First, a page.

We get a lot of press releases from individual legislators here. We don’t post most of them, as our space is limited and many are often just PR vehicles or for bills being dropped that have no chance of moving. I’m sharing two today because they are the opposite of those.
The shooting of Ahmaud Arbery and the arrest of Gregory and Travis McMichael, as well as the delay in that arrest, has once again brought attention to the state’s lack of hate crime legislation. HB 426’s lead sponsor is Representative Chuck Efstration (R-Gwinnett), Chairman of the House Judiciary Non-Civil Committee. A Chairman sponsoring legislation is a strong signal that a bill is viable. We’ll take his press release second.
The bill’s second sponsor is Representative Calvin Smyre (D-Columbus). He’s the Dean of the House, having served longer than any other member. He’s also someone that eschews press and is known for working behind the scenes rather than mugging for cameras or trying to get his name in print. He’s effective working both sides of the aisle, at least in part because he choses action over words. So when he does speak, he’s like E.F. Hutton (to use an 80’s reference): People listen.
Representative Smyre’s release is as follows:
ATLANTA – State Representative Calvin Smyre (D-Columbus), Dean of the Georgia House of Representatives, today issued the following statement regarding recent efforts to push for the final passage House Bill 426, also known as the “Georgia Hate Crimes Act:”
“In light of what has transpired in Brunswick and the horrific video showing of the death of Ahmaud Arbery, House Bill 426 will be a top priority for me when we return for the conclusion of the 2020 legislative session. While we will demand and expect fairness and integrity going forward in the judicial process that follows, what happened to Ahmaud Arbery has become too much of a norm in today’s society; these circumstances have to be corrected and stopped, for we know that more crimes of hate will follow.
“It is time for Georgia to get out of the dark ages as one of four states without a hate crimes act. As a bipartisan co-sponsor of HB 426 I say, ‘now is the time for us to act by calling on the State Senate to pass HB 426.’ We have been trying to get a hate crimes act passed for three years. House Bill 426 has been carefully crafted not to impose mandatory minimums or reverse the bipartisan progress made in criminal justice reform, but to announce that now is the time for our state to assert with one voice that crimes of violence and prejudice against our neighbors will be classified and condemned for what they are: hate crimes.”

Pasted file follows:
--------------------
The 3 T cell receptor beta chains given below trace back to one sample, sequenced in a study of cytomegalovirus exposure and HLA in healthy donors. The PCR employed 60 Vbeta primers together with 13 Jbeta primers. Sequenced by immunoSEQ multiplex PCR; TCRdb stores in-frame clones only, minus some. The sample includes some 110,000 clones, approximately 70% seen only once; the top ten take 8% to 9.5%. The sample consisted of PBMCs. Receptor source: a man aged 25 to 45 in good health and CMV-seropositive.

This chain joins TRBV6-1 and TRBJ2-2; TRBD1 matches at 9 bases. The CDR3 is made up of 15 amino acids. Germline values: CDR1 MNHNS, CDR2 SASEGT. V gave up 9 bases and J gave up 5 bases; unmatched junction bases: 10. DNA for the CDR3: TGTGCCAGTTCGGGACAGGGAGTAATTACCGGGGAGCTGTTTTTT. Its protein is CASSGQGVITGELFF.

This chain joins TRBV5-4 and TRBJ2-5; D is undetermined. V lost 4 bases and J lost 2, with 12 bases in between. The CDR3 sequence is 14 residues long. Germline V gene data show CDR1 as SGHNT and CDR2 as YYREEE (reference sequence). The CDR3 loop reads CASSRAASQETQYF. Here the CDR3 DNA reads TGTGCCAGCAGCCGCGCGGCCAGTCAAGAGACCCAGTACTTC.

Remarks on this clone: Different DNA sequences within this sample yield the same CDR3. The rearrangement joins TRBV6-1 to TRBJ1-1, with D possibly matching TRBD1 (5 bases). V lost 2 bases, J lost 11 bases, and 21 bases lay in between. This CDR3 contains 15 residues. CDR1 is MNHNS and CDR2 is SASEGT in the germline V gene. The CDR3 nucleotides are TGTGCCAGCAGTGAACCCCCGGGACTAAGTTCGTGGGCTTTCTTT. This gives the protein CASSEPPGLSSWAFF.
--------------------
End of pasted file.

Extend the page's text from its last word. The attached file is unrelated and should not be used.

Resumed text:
Representative Calvin Smyre represents the citizens of District 135, which includes portions of Muscogee County. He was elected to the House of Representatives in 1974 and currently serves as Vice Chairman on the Appropriations Subcommittee on Higher Education. He also serves on the Higher Education and Rules committees.
Representative Efstration’s release is as follows:
ATLANTA – State Representative Chuck Efstration (R-Dacula), chairman of the House Judiciary Non-Civil Committee, today announced that he will advocate for the passage of House Bill 426, also known as the “Georgia Hate Crimes Act,” when the 2020 legislative session resumes this year.
“For two years, I have been working to pass a hate crimes law in Georgia,” said Chairman Efstration. “Speaker David Ralston made this bipartisan bill a priority in the Georgia House of Representatives last year, and I am calling on the State Senate to pass House Bill 426 as soon as possible.”
According to recent reports, the death of Ahmaud Arbery, who was fatally shot near Brunswick, has renewed calls for the passage of a hate crimes law in the state. The federal government and 46 other states currently have hate crime laws in place.
“Members of the Georgia House will be monitoring the Ahmaud Arbery case to see if we may need to review the law on ‘citizen arrests’ and other issues,” added Chairman Efstration. “It is now time for the Georgia Senate to do the right thing and pass the Georgia Hate Crimes Act without delay.”
Chairman Efstration says that the Georgia Legislative Black Caucus (GLBC) fully supported his efforts to pass HB 426 in the House during the 2019 legislative session. HB 426 has not yet received a hearing in the Senate Judiciary Committee and is available for consideration when the 2020 legislative session resumes in the coming weeks.
For more information on HB 426, please click here.
Representative Chuck Efstration represents the citizens of District 104, which includes portions of Gwinnett County. He was first elected to the House of Representatives in 2013 and currently serves as Chairman of the Judiciary Non-Civil Committee. He also serves on the Appropriations Subcommittee on Transportation and the Rules, Code Revision, Legislative & Congressional Reapportionment, Judiciary, Defense & Veterans Affairs, Insurance and Juvenile Justice committees.